Get a glow – and avoid the controversy surrounding it
Why boosting your glow with the “headache pose” is a controversial microtrend
Lately having a “healthy glow” has grown to be as much a coveted accessory as sporting the lastest it-bag. I get it – a glowy skin embodies the idea of leading a healthy lifestyle and being healthy. And that’s a potent currency these days, maybe even more potent than just buying the right kind of apparel. Right now a quirky, and controversial, microtrend has been added to the idea of the glow: Striking a pose called “headache pose” to enhance your glow (mostly when being photographed for insta and the like).
How sporting a glow can actually be controversial
Various celebrities have been spotted doing it, hence the growth into a microtrend. One might think this is harmless, but the social media-sphere is quite excitable and some are criticising the pose as a mockery on people who actually suffer from migraines. Some beauty bloggers like meake-up artist Nam Vo, who is known for her creations of an artificial (and very convincig) glow – have even been asked to take down posts like the one of model Julia Belyakova (featured above). To me the pose of holding your fingers to your head isn’t exclusive to having an actual headache. It’s also a gesture associated with dramatic movie stars, hard thinking folk and me looking at an equation with three unknowns. What’s your take?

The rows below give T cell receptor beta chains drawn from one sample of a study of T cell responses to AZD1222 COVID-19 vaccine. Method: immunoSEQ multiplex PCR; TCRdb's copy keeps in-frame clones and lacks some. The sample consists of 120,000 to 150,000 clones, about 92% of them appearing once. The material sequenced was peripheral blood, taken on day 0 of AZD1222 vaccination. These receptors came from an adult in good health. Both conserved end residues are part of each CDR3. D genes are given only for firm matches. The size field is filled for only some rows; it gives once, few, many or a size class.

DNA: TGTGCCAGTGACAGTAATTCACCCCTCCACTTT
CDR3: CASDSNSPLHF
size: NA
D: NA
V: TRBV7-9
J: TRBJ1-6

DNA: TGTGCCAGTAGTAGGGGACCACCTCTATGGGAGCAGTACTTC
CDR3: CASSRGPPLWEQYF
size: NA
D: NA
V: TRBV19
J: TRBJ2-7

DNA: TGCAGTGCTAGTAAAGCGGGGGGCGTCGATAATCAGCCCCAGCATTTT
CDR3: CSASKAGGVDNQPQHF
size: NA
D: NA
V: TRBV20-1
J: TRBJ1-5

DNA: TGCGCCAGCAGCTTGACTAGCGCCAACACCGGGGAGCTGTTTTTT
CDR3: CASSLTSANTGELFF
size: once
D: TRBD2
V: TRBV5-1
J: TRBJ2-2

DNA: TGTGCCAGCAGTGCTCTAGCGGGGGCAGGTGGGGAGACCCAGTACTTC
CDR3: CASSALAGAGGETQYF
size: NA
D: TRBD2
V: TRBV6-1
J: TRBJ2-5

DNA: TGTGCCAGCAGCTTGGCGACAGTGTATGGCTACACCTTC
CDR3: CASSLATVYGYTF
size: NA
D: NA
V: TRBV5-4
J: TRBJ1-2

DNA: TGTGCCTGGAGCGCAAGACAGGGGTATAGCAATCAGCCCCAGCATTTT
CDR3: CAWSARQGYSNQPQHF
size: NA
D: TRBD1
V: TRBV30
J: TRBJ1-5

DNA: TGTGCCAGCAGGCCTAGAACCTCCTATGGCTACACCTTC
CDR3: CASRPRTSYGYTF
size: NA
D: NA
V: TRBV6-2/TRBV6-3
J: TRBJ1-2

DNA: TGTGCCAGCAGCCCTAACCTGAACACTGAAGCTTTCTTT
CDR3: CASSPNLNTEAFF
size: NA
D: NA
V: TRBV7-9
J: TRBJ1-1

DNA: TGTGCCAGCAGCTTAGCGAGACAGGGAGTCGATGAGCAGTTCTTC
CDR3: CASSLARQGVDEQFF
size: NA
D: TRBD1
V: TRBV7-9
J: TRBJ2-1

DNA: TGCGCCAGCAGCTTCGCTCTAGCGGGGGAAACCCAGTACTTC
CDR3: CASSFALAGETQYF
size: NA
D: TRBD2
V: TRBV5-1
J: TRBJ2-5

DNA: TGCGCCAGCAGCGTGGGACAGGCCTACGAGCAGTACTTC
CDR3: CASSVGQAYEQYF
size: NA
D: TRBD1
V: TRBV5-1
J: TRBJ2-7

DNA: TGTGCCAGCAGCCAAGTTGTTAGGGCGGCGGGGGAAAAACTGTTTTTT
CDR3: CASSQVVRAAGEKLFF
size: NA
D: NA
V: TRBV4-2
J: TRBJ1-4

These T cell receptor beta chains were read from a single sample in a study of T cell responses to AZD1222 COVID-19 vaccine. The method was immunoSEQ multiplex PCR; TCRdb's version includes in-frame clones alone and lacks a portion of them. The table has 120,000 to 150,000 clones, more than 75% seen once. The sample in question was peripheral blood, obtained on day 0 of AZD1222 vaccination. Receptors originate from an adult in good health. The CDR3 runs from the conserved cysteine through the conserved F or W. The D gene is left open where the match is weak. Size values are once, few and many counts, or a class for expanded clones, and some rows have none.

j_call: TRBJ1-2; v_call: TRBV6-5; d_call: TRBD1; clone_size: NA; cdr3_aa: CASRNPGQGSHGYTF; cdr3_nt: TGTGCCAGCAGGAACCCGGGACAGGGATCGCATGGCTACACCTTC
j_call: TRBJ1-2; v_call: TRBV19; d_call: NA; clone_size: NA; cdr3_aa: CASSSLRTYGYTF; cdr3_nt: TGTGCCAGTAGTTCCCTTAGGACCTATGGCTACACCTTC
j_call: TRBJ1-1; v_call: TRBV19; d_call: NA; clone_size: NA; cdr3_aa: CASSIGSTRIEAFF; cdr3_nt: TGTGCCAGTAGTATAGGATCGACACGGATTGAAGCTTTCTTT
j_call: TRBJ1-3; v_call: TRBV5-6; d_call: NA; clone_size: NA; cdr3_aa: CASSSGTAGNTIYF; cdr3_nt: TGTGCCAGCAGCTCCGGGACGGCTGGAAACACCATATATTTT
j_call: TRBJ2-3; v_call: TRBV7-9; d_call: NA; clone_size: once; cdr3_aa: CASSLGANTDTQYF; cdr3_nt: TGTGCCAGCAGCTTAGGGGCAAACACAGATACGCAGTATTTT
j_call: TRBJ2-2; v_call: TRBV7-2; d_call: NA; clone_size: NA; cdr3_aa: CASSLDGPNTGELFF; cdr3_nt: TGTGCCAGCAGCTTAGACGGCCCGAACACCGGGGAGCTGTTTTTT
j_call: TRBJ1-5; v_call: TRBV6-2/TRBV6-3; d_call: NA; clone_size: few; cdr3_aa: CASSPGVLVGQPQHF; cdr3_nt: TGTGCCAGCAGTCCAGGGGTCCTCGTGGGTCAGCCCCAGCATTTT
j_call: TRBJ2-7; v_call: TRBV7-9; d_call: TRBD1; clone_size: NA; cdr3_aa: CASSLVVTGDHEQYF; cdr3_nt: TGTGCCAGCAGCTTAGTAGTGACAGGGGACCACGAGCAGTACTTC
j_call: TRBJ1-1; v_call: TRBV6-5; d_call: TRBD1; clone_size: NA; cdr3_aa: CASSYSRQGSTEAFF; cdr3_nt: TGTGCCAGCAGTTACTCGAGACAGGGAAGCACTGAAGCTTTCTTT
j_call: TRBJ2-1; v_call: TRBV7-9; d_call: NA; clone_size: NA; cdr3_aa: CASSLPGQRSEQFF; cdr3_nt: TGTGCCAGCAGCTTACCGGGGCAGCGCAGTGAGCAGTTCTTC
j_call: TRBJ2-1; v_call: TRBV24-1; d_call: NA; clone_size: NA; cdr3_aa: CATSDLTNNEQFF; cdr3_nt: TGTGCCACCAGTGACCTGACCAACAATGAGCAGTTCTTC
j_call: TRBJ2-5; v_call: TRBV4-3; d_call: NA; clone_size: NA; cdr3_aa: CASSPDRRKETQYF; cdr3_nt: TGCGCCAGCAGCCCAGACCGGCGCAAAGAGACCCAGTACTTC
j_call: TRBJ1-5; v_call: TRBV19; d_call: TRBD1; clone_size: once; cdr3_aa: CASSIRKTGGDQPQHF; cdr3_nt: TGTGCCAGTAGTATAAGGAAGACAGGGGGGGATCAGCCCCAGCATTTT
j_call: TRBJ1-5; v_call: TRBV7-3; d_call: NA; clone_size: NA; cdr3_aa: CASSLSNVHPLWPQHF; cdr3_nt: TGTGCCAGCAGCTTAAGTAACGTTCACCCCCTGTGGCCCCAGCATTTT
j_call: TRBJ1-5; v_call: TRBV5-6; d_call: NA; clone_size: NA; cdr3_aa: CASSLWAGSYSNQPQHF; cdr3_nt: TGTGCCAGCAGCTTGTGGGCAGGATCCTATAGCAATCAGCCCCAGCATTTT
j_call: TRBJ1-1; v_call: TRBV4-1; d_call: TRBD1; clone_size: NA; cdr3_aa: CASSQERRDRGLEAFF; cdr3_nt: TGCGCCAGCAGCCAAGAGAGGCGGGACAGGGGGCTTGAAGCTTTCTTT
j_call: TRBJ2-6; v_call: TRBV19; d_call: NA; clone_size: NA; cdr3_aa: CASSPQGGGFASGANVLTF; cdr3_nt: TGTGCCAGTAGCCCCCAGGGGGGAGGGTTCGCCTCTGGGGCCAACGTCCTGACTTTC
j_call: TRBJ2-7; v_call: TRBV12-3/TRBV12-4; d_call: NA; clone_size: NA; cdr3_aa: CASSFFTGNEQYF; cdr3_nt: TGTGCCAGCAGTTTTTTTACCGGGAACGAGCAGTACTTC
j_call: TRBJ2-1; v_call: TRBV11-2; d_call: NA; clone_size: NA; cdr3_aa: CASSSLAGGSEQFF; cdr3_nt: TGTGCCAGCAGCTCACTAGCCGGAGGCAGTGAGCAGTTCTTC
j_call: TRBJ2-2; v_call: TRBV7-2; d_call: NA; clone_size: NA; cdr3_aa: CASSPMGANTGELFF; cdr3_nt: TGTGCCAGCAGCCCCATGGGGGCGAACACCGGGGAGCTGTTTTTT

How to achieve a glow sans the controversy
While you form your own opinion about the “headache pose” let’s revisit the idea of getting a glow. I personally think that the best glow is achieved by a couple of measures: Good sleep, good nutrition, an active lifestyle and some good sex doesn’t hurt either. If you then opt for the right cosmteics it’s the cherry on the cake. For now we’ll stick to two little helpers that help uncover fresh and dewy looking skin:
Scrub it real good
It’s good to once in a while to shed your old skin and make room for the new. The peeling by British brand Lixirskin helps you do the job. Its motto is to use as little ingredients as possible and it only needs three types of acid to do the job: Lactic acid that promotes skin hydration, a kind of sugar acid that slows oxidation processes and Phytic Acid which eliminates heavy metals to detoxify the skin.
German Dr. Barbara Sturm, a doctor of orthopedics, doesn’t use cosmetics’ “bad guys”. Her facial scrub strengthens the cell structure and thanks to its silk extracts leaves the skin smooth and supple.
Text: Alex Bohn